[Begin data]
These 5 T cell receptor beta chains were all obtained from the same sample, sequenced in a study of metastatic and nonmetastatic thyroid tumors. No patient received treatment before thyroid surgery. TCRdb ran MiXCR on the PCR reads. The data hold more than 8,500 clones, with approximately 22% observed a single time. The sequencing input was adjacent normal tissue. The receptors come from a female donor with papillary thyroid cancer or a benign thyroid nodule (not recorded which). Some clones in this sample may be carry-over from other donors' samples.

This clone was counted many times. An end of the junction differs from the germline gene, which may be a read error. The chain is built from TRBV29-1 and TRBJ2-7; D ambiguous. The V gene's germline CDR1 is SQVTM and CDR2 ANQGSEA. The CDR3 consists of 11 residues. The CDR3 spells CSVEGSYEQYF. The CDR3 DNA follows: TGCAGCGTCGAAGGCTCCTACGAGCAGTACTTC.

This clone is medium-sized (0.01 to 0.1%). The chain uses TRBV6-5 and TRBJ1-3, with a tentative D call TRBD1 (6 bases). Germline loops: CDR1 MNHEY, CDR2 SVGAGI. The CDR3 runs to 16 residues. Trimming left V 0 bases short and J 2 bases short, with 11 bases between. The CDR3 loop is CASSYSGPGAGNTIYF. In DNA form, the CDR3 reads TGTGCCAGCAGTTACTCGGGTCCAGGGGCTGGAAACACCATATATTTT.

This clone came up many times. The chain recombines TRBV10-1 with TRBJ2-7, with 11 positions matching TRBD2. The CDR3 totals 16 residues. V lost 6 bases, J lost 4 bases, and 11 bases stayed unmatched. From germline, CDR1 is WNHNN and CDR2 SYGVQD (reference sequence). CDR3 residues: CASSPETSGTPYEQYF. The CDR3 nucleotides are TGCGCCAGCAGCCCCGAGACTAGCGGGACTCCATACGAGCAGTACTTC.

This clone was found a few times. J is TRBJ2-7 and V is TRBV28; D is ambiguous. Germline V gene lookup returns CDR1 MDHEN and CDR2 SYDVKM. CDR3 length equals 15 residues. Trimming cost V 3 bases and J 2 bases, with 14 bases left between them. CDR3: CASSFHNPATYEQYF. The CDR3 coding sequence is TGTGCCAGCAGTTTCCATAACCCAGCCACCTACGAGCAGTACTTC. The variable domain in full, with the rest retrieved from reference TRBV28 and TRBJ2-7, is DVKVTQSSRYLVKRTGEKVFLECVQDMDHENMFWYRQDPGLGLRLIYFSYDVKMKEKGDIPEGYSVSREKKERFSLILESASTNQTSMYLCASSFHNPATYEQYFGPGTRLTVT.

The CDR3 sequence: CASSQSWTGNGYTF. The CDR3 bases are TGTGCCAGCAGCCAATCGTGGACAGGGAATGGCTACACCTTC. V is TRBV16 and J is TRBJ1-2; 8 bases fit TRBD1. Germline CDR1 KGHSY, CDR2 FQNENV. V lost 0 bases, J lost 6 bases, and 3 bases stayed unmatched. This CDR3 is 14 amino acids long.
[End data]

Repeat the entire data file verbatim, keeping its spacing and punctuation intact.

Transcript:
These 5 T cell receptor beta chains were all obtained from the same sample, sequenced in a study of metastatic and nonmetastatic thyroid tumors. No patient received treatment before thyroid surgery. TCRdb ran MiXCR on the PCR reads. The data hold more than 8,500 clones, with approximately 22% observed a single time. The sequencing input was adjacent normal tissue. The receptors come from a female donor with papillary thyroid cancer or a benign thyroid nodule (not recorded which). Some clones in this sample may be carry-over from other donors' samples.

This clone was counted many times. An end of the junction differs from the germline gene, which may be a read error. The chain is built from TRBV29-1 and TRBJ2-7; D ambiguous. The V gene's germline CDR1 is SQVTM and CDR2 ANQGSEA. The CDR3 consists of 11 residues. The CDR3 spells CSVEGSYEQYF. The CDR3 DNA follows: TGCAGCGTCGAAGGCTCCTACGAGCAGTACTTC.

This clone is medium-sized (0.01 to 0.1%). The chain uses TRBV6-5 and TRBJ1-3, with a tentative D call TRBD1 (6 bases). Germline loops: CDR1 MNHEY, CDR2 SVGAGI. The CDR3 runs to 16 residues. Trimming left V 0 bases short and J 2 bases short, with 11 bases between. The CDR3 loop is CASSYSGPGAGNTIYF. In DNA form, the CDR3 reads TGTGCCAGCAGTTACTCGGGTCCAGGGGCTGGAAACACCATATATTTT.

This clone came up many times. The chain recombines TRBV10-1 with TRBJ2-7, with 11 positions matching TRBD2. The CDR3 totals 16 residues. V lost 6 bases, J lost 4 bases, and 11 bases stayed unmatched. From germline, CDR1 is WNHNN and CDR2 SYGVQD (reference sequence). CDR3 residues: CASSPETSGTPYEQYF. The CDR3 nucleotides are TGCGCCAGCAGCCCCGAGACTAGCGGGACTCCATACGAGCAGTACTTC.

This clone was found a few times. J is TRBJ2-7 and V is TRBV28; D is ambiguous. Germline V gene lookup returns CDR1 MDHEN and CDR2 SYDVKM. CDR3 length equals 15 residues. Trimming cost V 3 bases and J 2 bases, with 14 bases left between them. CDR3: CASSFHNPATYEQYF. The CDR3 coding sequence is TGTGCCAGCAGTTTCCATAACCCAGCCACCTACGAGCAGTACTTC. The variable domain in full, with the rest retrieved from reference TRBV28 and TRBJ2-7, is DVKVTQSSRYLVKRTGEKVFLECVQDMDHENMFWYRQDPGLGLRLIYFSYDVKMKEKGDIPEGYSVSREKKERFSLILESASTNQTSMYLCASSFHNPATYEQYFGPGTRLTVT.

The CDR3 sequence: CASSQSWTGNGYTF. The CDR3 bases are TGTGCCAGCAGCCAATCGTGGACAGGGAATGGCTACACCTTC. V is TRBV16 and J is TRBJ1-2; 8 bases fit TRBD1. Germline CDR1 KGHSY, CDR2 FQNENV. V lost 0 bases, J lost 6 bases, and 3 bases stayed unmatched. This CDR3 is 14 amino acids long.